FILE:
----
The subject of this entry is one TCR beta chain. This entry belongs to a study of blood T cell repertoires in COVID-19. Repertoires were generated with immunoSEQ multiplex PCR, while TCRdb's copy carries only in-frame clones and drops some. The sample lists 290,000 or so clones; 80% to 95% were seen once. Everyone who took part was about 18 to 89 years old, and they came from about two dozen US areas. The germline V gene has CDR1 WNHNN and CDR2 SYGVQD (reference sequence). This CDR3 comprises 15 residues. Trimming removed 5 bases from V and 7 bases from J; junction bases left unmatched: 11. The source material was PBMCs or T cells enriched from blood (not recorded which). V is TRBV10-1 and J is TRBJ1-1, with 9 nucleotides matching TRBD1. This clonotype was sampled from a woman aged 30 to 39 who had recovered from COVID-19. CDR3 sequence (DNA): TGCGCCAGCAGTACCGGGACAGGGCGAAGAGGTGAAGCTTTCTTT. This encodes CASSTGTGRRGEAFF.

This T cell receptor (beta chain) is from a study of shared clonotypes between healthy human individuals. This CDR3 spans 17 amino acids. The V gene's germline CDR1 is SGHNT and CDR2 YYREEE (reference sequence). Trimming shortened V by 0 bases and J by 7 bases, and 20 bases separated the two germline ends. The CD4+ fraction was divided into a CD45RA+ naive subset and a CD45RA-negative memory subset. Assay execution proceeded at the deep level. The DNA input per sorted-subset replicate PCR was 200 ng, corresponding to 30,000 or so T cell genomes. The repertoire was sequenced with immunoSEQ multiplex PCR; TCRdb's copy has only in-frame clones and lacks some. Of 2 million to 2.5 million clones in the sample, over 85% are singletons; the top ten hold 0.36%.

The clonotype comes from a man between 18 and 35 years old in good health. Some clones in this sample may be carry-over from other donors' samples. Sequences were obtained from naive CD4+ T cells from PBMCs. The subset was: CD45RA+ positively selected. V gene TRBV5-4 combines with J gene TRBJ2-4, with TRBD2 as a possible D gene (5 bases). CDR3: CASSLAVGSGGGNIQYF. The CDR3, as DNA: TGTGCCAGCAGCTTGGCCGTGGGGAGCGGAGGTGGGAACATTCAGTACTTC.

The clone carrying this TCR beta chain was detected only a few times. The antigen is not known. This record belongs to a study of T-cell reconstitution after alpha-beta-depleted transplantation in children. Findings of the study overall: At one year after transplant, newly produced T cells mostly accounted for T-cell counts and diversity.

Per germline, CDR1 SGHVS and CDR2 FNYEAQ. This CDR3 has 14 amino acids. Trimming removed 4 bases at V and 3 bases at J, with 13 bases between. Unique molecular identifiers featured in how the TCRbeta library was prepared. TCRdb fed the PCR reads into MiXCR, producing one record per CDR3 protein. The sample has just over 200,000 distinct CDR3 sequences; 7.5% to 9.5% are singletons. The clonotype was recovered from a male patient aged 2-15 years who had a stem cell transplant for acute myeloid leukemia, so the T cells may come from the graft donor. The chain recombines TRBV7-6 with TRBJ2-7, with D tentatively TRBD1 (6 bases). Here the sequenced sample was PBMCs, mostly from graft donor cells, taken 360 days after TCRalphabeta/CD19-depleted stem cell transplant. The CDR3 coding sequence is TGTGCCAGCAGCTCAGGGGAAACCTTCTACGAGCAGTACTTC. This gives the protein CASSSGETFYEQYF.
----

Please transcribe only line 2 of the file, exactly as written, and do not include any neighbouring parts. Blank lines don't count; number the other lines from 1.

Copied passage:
This T cell receptor (beta chain) is from a study of shared clonotypes between healthy human individuals. This CDR3 spans 17 amino acids. The V gene's germline CDR1 is SGHNT and CDR2 YYREEE (reference sequence). Trimming shortened V by 0 bases and J by 7 bases, and 20 bases separated the two germline ends. The CD4+ fraction was divided into a CD45RA+ naive subset and a CD45RA-negative memory subset. Assay execution proceeded at the deep level. The DNA input per sorted-subset replicate PCR was 200 ng, corresponding to 30,000 or so T cell genomes. The repertoire was sequenced with immunoSEQ multiplex PCR; TCRdb's copy has only in-frame clones and lacks some. Of 2 million to 2.5 million clones in the sample, over 85% are singletons; the top ten hold 0.36%.